In 2015, the world is already close to being 1°C warmer than pre-industrial times.
In 2014, the World Bank warned:
” … warming of close to 1.5°C above pre-industrial times is already locked into Earth’s atmospheric system by past and predicted greenhouse gas emissions. Without concerted action to reduce emissions, the planet is on pace for 2°C warming by mid-century and 4°C or more by the time today’s teenagers are in their 80s.
“The report warns that as temperatures rise, heat extremes on par with the heat waves in the United States in 2012 and Russia in 2010 will become more common. Melting permafrost will release methane, a powerful greenhouse gas that will drive more warming in a dangerous feedback loop. Forests, including the Amazon, are also at risk. A world even 1.5°C will mean more severe droughts and global sea level rise, increasing the risk of damage from storm surges and crop loss and raising the cost of adaptation for millions of people.” [source link]
” … If the planet continues warming to 4°C, climatic conditions, heat, and other weather extremes considered highly unusual or unprecedented today would become the new climate normal—a world of increased risks and instability. The consequences for development would be severe as crop yields decline, water resources change, diseases move into new ranges, and sea levels rise. The task of promoting human development, ending poverty, increasing global prosperity, and reducing global inequality will be very challenging in a 2°C world, but in a 4°C world there is serious doubt whether this can be achieved at all.
“Immediate steps are needed to help countries adapt to the climate impacts being felt today and the unavoidable consequences of a rapidly warming world. The benefits of strong, early action on climate change — action that follows clean, low carbon pathways and avoids locking in unsustainable growth strategies — far outweigh the costs. Many of the worst projected climate impacts could still be avoided by holding warming to below 2°C. But the time to act is now.” [source link]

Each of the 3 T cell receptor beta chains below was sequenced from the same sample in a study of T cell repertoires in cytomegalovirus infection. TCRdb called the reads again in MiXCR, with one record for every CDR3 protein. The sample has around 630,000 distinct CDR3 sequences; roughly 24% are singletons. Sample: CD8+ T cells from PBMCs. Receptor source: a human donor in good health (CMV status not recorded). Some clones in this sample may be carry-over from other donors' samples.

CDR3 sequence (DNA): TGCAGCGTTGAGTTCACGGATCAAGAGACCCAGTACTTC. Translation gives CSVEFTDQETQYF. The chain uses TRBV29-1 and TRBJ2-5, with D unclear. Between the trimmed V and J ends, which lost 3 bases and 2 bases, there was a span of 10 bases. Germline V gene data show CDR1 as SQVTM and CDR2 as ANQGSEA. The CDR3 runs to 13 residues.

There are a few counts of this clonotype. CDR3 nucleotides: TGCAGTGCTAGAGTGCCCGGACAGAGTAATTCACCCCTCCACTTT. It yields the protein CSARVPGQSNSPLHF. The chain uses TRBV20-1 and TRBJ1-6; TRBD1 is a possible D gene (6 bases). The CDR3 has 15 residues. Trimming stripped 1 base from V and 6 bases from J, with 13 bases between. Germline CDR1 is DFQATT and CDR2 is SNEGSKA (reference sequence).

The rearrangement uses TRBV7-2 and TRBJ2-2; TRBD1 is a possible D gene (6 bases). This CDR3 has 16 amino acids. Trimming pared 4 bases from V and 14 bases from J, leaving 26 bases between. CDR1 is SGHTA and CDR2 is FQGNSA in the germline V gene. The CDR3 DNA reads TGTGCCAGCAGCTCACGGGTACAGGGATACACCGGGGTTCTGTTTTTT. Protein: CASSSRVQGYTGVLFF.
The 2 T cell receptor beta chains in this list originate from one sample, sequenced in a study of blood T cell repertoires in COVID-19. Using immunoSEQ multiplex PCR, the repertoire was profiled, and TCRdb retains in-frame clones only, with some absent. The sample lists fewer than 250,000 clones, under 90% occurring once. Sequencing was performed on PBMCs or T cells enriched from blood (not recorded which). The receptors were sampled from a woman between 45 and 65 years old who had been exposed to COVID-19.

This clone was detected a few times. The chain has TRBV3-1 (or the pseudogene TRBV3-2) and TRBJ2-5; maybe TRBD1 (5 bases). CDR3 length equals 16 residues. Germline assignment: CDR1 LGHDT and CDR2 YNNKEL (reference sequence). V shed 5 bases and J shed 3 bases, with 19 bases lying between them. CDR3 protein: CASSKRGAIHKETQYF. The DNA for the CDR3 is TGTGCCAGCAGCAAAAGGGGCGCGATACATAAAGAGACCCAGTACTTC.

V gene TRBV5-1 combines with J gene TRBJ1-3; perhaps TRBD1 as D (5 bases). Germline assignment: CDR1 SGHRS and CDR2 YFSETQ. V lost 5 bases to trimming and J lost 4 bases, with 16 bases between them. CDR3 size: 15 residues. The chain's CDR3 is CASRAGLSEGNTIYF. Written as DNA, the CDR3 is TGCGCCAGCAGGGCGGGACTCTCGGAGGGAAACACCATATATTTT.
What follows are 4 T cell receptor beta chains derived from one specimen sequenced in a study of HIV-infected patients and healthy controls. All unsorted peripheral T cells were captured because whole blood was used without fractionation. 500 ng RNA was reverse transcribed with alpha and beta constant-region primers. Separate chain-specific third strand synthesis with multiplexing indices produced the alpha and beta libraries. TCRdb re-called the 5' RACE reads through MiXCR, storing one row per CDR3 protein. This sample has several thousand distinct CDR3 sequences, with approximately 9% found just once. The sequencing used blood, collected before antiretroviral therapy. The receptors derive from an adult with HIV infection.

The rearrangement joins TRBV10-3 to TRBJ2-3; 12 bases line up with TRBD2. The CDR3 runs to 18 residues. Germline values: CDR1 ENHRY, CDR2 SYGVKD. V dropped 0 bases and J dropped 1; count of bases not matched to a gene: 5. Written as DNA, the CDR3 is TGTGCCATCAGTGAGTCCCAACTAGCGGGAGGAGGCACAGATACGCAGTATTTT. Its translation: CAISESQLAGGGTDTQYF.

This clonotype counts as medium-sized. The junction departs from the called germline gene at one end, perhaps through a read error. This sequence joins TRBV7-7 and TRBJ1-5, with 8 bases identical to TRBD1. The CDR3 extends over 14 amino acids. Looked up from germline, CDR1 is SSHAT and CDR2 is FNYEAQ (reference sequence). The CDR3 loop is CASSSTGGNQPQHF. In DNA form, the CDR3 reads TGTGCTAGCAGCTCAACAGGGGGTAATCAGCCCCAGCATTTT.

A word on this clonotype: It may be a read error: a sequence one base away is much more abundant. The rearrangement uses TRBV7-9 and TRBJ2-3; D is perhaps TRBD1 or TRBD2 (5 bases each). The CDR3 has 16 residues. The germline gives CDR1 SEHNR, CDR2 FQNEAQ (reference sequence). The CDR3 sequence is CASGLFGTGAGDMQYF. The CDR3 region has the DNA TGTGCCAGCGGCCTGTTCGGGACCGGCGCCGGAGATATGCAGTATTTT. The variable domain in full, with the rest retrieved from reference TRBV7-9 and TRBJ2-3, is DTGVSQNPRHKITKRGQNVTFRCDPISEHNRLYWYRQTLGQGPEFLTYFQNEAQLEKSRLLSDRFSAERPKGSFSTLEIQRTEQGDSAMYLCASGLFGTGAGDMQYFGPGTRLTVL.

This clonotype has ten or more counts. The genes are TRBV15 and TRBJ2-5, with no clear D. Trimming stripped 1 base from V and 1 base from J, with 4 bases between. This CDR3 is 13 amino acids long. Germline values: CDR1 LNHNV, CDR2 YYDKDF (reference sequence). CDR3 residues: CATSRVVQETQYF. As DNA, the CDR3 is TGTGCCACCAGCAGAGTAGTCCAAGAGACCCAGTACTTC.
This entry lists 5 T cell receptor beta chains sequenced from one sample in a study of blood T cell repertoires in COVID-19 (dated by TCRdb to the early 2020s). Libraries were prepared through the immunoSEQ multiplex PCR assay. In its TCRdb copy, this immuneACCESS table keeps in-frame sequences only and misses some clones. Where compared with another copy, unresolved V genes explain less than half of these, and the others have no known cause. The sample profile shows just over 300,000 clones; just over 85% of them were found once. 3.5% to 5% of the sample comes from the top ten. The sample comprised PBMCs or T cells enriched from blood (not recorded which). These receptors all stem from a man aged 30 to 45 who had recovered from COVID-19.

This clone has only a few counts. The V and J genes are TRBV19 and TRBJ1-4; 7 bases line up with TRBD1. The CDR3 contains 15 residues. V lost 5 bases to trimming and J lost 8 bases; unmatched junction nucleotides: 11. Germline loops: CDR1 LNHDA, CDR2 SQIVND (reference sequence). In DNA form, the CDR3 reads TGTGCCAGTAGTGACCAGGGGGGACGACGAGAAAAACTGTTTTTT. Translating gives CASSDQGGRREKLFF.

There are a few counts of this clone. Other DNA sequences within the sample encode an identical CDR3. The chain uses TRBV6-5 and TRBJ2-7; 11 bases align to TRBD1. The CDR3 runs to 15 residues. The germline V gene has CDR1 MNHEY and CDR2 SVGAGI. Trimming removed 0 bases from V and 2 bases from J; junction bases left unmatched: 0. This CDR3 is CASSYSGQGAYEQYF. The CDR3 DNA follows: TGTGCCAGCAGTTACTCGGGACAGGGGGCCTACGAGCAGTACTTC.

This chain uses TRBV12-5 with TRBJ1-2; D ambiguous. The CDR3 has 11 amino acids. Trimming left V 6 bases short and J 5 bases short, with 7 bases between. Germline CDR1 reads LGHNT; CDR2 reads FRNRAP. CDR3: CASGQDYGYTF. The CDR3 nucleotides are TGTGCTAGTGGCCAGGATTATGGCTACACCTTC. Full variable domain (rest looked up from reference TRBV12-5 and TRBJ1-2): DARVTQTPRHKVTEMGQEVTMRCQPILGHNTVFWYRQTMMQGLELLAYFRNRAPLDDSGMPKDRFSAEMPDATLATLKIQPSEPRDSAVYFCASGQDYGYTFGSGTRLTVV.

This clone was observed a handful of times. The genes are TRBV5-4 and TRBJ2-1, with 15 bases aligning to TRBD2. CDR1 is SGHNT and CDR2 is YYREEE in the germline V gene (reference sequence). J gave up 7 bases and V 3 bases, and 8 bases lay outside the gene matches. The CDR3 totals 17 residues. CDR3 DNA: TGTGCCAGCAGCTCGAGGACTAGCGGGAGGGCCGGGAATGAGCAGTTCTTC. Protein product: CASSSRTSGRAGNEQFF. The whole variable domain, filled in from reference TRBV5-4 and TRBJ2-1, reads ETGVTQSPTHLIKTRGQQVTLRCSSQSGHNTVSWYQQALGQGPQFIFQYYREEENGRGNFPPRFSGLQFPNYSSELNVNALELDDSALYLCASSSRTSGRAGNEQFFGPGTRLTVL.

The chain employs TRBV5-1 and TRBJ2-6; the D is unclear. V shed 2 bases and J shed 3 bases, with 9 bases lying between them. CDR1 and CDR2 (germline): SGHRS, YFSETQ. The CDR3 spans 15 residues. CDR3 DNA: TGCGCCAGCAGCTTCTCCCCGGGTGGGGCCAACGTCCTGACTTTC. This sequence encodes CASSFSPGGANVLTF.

There are warnings that even 2°C warming may be too much and also from the risks of runaway climate change, as tipping points from glacier melting or methane releases threaten “the survival of humanity and also the survival of potentially almost all life on the planet“.
However bad it may get, the evidence from changes to our climate is already clear that we must work towards a future that is not reliant on fossil fuels and the sooner and more quickly we do so the better.
The best alternative source of power is renewable energy. We should also use energy as efficiently as possible and continue to develop technologies that utilise power from the sun, wind and water, as well as from the Earth’s thermal energy.
The economics and efficiency of renewable energy have been rapidly improving. Some sources are still distant prospects, but others are viable and cost-effective options now, especially when compared to burning fossil fuels with environmental damage costs added to their market prices.
We should also consider low carbon lifestyles, especially with regard to our use of energy, food and transport, all of which currently have large carbon footprints.